Dressing
1 lemon, juice and peel
1/2 cup olive oil
salt and pepper

Wash the kale and fruit.  Cook the quinoa using the directions on the package. I use Bob’s Red Mill Organic Quinoa and it cooks for 15 minutes per 1 cup quinoa and 2 cups water on a medium, covered gentle boil. Reserve extra quinoa for another dish.

Slice apples and grapes.  Chiffonade the kale and place in a serving bowl, toss with apples, grapes, cooked quinoa, sunflower seeds and shred cheese on top.

Squeeze the of one lemon in a bowl and use a lemon peeler to grate some peel.  Slowly add the olive oil and whisk as olive oil is added to keep the dressing thick. Salt and pepper to taste and add any extra olive oil if necessary.  Add dressing to salad bowl and toss to coat.

Serve.

 

 

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Chicken Artichoke Piccata for #SundaySupper

On July 6, 2013, in Recipes, by Chris Baccus
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Honest, quality, home cooked meals is what chef Sara Moulton has embodied throughout her work on PBS, FoodNetwork, and her many cookbooks.  I personally haven’t followed Sara’s work as well as some other TV chefs; though, I’m not a big fan of the craziness surrounding the cook celebrity fandom that has become quite a spectacle in food circles. I like Sara’s work though because its not celebrity driven. She seems more genuine than some of the others out there plus she uses real ingredients and focuses on meals as family gathering and for that I’m happy this week’s Sunday Supper meal is a celebration of Sara’s cookbook Everyday Family Dinners.

This recipe is not in the cookbook, it is “inspired” by it though.  I wanted to make a dish that really could work everyday in the home kitchen. It takes around 20 minutes to make and tastes like you spent a lot more time on it. I suppose that’s the magic of garlic, wine and lemon juice.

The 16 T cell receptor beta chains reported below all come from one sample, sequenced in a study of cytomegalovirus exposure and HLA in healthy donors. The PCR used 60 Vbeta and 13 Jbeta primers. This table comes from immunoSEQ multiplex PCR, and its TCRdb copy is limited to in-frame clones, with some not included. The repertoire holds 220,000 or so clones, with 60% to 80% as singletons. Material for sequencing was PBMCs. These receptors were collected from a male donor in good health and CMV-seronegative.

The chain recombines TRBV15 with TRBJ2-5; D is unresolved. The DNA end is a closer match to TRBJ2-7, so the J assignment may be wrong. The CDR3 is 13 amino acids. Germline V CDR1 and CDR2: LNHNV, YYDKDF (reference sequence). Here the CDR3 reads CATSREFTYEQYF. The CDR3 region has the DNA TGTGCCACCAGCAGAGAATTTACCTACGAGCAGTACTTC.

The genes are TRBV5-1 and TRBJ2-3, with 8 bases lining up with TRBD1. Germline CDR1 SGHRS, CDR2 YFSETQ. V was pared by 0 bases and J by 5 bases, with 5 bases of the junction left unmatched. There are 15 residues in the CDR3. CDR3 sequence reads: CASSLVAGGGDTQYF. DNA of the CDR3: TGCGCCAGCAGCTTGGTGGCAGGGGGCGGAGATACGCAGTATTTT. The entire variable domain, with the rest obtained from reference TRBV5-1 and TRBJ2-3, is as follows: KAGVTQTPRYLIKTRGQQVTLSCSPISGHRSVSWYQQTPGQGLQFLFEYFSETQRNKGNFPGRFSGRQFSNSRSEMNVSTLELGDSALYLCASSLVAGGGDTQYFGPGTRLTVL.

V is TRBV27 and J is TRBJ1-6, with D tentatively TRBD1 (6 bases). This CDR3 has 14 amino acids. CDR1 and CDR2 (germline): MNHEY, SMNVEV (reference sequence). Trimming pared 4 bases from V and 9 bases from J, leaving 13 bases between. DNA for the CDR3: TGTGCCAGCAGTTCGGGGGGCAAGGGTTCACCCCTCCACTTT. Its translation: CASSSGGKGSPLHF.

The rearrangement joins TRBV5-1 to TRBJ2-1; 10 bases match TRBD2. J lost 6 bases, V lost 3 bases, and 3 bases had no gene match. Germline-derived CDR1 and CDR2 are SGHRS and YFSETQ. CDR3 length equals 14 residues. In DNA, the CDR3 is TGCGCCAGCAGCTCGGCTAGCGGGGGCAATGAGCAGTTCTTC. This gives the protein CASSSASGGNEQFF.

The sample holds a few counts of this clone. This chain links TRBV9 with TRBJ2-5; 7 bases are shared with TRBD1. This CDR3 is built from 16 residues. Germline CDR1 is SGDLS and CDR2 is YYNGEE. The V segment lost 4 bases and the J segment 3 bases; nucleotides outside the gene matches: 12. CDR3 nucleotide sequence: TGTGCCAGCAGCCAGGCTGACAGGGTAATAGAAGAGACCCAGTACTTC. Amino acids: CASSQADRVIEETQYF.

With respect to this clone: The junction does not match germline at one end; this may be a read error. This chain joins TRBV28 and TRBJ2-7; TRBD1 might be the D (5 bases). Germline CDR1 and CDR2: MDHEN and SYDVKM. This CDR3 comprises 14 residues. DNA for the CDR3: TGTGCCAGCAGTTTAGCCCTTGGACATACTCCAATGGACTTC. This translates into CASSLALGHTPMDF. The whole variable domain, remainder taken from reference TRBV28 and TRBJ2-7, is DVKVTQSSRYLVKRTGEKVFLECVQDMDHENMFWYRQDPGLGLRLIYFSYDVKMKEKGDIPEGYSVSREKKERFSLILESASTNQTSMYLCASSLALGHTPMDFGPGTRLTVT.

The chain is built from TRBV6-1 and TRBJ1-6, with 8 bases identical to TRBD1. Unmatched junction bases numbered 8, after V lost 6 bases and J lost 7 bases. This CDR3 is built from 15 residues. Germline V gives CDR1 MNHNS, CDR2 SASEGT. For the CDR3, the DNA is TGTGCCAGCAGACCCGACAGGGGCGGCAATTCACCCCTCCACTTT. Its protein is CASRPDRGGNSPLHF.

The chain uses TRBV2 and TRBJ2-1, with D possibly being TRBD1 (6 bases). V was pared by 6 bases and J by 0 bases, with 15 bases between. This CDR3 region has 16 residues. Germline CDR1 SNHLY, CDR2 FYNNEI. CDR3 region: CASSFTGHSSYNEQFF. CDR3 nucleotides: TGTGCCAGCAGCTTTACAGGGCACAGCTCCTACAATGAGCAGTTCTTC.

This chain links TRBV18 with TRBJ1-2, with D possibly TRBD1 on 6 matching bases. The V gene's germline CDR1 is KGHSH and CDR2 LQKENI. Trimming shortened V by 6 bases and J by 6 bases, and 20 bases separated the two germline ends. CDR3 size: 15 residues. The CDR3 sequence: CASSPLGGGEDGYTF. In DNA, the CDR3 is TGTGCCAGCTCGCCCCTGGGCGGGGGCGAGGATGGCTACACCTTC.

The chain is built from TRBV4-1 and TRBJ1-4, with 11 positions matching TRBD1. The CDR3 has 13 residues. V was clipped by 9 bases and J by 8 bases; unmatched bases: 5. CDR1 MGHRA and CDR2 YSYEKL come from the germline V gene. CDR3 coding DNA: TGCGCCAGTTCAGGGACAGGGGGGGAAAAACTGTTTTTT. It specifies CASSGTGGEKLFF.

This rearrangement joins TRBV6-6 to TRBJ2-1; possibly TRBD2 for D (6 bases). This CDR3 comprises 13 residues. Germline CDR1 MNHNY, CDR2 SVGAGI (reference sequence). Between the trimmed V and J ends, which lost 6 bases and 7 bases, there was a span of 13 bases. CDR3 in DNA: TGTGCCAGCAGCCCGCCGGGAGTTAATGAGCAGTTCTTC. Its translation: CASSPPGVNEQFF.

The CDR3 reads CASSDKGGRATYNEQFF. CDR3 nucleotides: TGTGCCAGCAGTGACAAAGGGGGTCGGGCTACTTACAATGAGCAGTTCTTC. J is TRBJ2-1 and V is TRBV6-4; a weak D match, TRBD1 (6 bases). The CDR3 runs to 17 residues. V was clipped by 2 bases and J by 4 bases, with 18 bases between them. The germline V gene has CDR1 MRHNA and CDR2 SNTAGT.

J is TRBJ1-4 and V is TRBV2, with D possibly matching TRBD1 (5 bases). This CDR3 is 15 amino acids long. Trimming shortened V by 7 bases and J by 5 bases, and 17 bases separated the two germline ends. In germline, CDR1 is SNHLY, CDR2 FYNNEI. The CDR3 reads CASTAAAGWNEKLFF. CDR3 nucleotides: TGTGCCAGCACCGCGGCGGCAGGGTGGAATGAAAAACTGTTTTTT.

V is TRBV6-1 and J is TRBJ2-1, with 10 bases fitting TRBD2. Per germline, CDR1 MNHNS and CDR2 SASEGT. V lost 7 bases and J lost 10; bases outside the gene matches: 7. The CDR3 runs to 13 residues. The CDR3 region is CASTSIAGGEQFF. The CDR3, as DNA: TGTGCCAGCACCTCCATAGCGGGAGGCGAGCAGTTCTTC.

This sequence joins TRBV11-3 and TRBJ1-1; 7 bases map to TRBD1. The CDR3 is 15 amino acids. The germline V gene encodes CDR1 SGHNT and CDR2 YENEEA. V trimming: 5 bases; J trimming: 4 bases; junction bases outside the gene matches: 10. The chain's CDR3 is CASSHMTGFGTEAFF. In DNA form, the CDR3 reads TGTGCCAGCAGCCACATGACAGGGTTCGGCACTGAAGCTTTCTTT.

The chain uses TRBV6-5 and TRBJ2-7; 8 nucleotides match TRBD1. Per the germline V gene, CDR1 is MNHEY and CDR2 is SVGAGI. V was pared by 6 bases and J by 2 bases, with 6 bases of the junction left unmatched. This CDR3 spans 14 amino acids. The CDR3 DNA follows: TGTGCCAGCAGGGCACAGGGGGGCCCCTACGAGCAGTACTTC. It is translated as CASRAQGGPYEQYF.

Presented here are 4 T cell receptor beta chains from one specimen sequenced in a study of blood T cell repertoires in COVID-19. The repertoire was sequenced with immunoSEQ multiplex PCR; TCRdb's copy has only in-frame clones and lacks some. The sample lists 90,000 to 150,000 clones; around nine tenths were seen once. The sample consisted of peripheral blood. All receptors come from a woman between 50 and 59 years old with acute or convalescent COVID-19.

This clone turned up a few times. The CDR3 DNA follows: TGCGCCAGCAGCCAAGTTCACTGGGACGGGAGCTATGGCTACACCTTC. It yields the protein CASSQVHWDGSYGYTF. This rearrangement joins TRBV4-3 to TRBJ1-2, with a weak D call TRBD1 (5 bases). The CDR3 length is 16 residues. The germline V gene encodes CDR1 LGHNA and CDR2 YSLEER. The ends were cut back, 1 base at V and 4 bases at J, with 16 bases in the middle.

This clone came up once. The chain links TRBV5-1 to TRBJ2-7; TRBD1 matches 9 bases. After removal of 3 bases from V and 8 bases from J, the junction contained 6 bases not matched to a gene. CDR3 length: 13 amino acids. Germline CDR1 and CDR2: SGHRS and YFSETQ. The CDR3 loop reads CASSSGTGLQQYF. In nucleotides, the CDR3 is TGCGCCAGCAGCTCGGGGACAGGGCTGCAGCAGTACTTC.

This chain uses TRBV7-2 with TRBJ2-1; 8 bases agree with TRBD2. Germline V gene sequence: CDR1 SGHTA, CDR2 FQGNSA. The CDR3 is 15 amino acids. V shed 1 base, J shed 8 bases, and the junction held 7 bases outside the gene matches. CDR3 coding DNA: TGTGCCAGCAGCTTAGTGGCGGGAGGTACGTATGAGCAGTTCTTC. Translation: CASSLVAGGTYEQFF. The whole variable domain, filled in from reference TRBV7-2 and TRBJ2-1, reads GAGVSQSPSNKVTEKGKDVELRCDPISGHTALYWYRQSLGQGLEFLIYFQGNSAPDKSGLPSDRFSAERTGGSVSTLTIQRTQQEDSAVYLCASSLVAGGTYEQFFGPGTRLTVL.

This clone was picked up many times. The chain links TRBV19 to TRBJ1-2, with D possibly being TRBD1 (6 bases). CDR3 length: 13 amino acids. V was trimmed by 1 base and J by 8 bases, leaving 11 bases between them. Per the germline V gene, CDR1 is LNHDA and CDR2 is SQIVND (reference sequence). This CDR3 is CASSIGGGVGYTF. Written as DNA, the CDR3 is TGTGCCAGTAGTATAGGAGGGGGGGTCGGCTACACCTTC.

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If you’re interested in some of Sara’s recipes several of the other Sunday Supper bloggers made dishes and drinks from the cookbook.

Chicken Artichoke Piccata
Serves 4

4 boneless skinless chicken breasts
1 cup bread crumbs
3 tablespoon olive oil
1 jar of artichokes quarters, drained and rinsed
juice from 1/2 lemon
1/2 cup white wine
2 garlic cloves, sliced
1 teaspoon capers, rinsed
salt and pepper

Pound the chicken breasts with a mallet to flatten. Heat 2 tablespoons of olive oil in a medium-high saute pan.  In a shallow dish add bread crumbs, salt and pepper to taste.  Coat chicken breasts in 1 tablespoon of olive oil and then dip and coat in dish of bread crumbs. Add bread crumb covered chicken breasts to the pan and cook for about 4-5 minutes per side to brown, being sure to not burn.

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Remove chicken from pan. Add garlic cloves and cook for a minute. Add white wine, lemon juice, capers, artichokes and return chicken to pan. Reduce liquid by half for about 3 minutes.

Remove and serve with a side dish or side salad.


Here is a list of what the group did either from the book or “inspired” as I am sharing here. 

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www.foodandwineconference.com 

Join the #SundaySupper conversation on twitter each Sunday. We tweet throughout the day and share recipes from all over the world. Our weekly chat starts at 7:00 pm ET and you do not want to miss out on the fun. Follow the #SundaySupper hashtag and remember to include it in your tweets to join in the chat. Check out our #SundaySupper Pinterest board for more fabulous recipes and food photos.

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Lemon, Sage and Asparagus Rigatoni

On February 17, 2013, in Featured, Recipes, by Chris Baccus
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Fresh pasta is one of those things that sounds time consuming, especially on a work day evening. It certainly can be but there are ways to reduce the time and my secret weapon is the KitchenAid mixer with the pasta extractor accessory.